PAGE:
The grief this week is me realizing how much I am missing the woman I was. The woman who was known as flirty, as fun, perhaps even an “expert” on non-monogamy, according to local news media. The woman who had the energy to build community and host events. To push her own boundaries. The woman who was stepping more into her pansexuality, felt confident in her skin, her kinks, her gender, and her size.
I’d almost forgotten about her, not by choice, but by circumstance. My world is so much smaller now, though I wish it wasn’t. The other night at the Skydome reminded me that I used to be more than this shell and it’s hit me emotionally like a ton of bricks.
I used to float on air when new romance came my way. Dating sucks, but it was still a fun challenge of sorts. (That is before all the apps turned dating into a swipe fest based first on looks, something that is very hard for this demisexual to compute!) I sought out people to boost me up in different ways than I got at home, while I boosted them up in exchange. I found myself seduced by new kind words, knowledge, experiences, and confident vulnerabilities. I would feel heartaches so strong that I thought I would never recover but the highs always made the lows worth it, eventually.
My sentimentality and emotions haven’t been fed in the same way since because survival has become the driving factor, keeping everything else buried and out of reach. I used to drift off into daydreams of new people, new places, new ideas, whereas now I just drift off because the pain has a grasp on all of my focus. The range of emotions I would feel was so much larger than what I usually feel now; Tuesday reminded me of this. Don’t get me wrong; I am very in love with both Steph and Jory and am not reminiscing on past lives because of a failing in them, or our bonds.
In fact, there are needs I used to have outside of my marriage that are met more consistently at home now, by both of my partners! The urge to meet new people is lessened, but I still miss the … variety, the opportunity. The excitement of new relationship energy. Revealing the road map to a new and unfamiliar body. Seeing myself through the eyes of someone new and learning things about worlds I hadn’t traveled to yet.
Getting back into dating is not at all the point of this post, though I’m always open to new flirtationships because I love that. The real point of this reflection is admitting to myself that the choice was taken away from me. Living with two partners vs. one does make it harder date other people – and Jory and I have never experienced me dating someone else besides Steph since we’ve been together – but we never really even talked about it because illness took all of my energy before we had the chance.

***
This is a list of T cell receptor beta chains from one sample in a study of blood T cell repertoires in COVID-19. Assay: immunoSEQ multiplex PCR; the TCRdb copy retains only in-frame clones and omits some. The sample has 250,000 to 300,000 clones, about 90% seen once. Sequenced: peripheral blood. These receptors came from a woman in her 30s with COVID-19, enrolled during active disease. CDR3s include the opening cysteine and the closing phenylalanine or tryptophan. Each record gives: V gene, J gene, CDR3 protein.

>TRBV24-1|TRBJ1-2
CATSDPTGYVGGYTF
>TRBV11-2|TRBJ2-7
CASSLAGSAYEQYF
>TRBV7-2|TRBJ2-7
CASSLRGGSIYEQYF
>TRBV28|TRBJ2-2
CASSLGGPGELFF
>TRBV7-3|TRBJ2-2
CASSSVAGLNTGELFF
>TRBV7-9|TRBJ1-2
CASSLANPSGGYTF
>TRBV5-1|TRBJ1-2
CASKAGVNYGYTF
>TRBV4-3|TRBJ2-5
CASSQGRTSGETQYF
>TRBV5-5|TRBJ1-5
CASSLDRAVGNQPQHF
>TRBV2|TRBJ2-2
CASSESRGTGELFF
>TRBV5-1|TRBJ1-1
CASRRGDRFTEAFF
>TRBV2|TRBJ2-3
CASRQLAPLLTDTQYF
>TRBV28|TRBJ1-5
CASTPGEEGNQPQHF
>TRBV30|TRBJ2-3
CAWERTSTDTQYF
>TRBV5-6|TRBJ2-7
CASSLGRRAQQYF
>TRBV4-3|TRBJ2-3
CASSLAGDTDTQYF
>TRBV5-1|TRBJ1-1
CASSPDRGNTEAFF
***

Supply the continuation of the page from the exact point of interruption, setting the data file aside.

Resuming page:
I went from being polyamorous by nature to being monogamous by force and now I don’t know where I actually fall on the scale.
Who knows. Maybe I would’ve stopped dating naturally if I hadn’t gotten sick. Maybe if I still had energy, having two wonderful partners at home might have meant I’d have gotten a lot more social satisfaction from friends and loved ones and all of my needs would have been met. Now those needs are ignored because the pain takes over everything. It’s like glitter that gets into everything but in a much less sparkly and much more depressing way.
The only thing I can say for certain is that I am finally, maybe really for the first time ever, openly grieving what disability has stolen. There is an anger in me now that I haven’t really felt before and I need to work through it before I figure out next steps and truly start to learn what it is I need now. People often tell me I’m strong and brave and maybe that’s true; but it feels more like I had blinders on that helped me stay alive. Had I ever stopped and truly realized the gravity of what I’ve actually lost, it might have been impossible to come back from.
So while it hurts a lot now, the other night at the game was also a great reminder and gave me a softer place to land this week while the tears fell. A reminder that who I was can still be who I am. We are a sum of our parts, our past, our memories. I just need to accept that I can both make space for who I was to co-exist with my current self while knowing that won’t always be in my control.
But I am more than my illness and, as much as I can, I refuse to let it continue to completely define me anymore.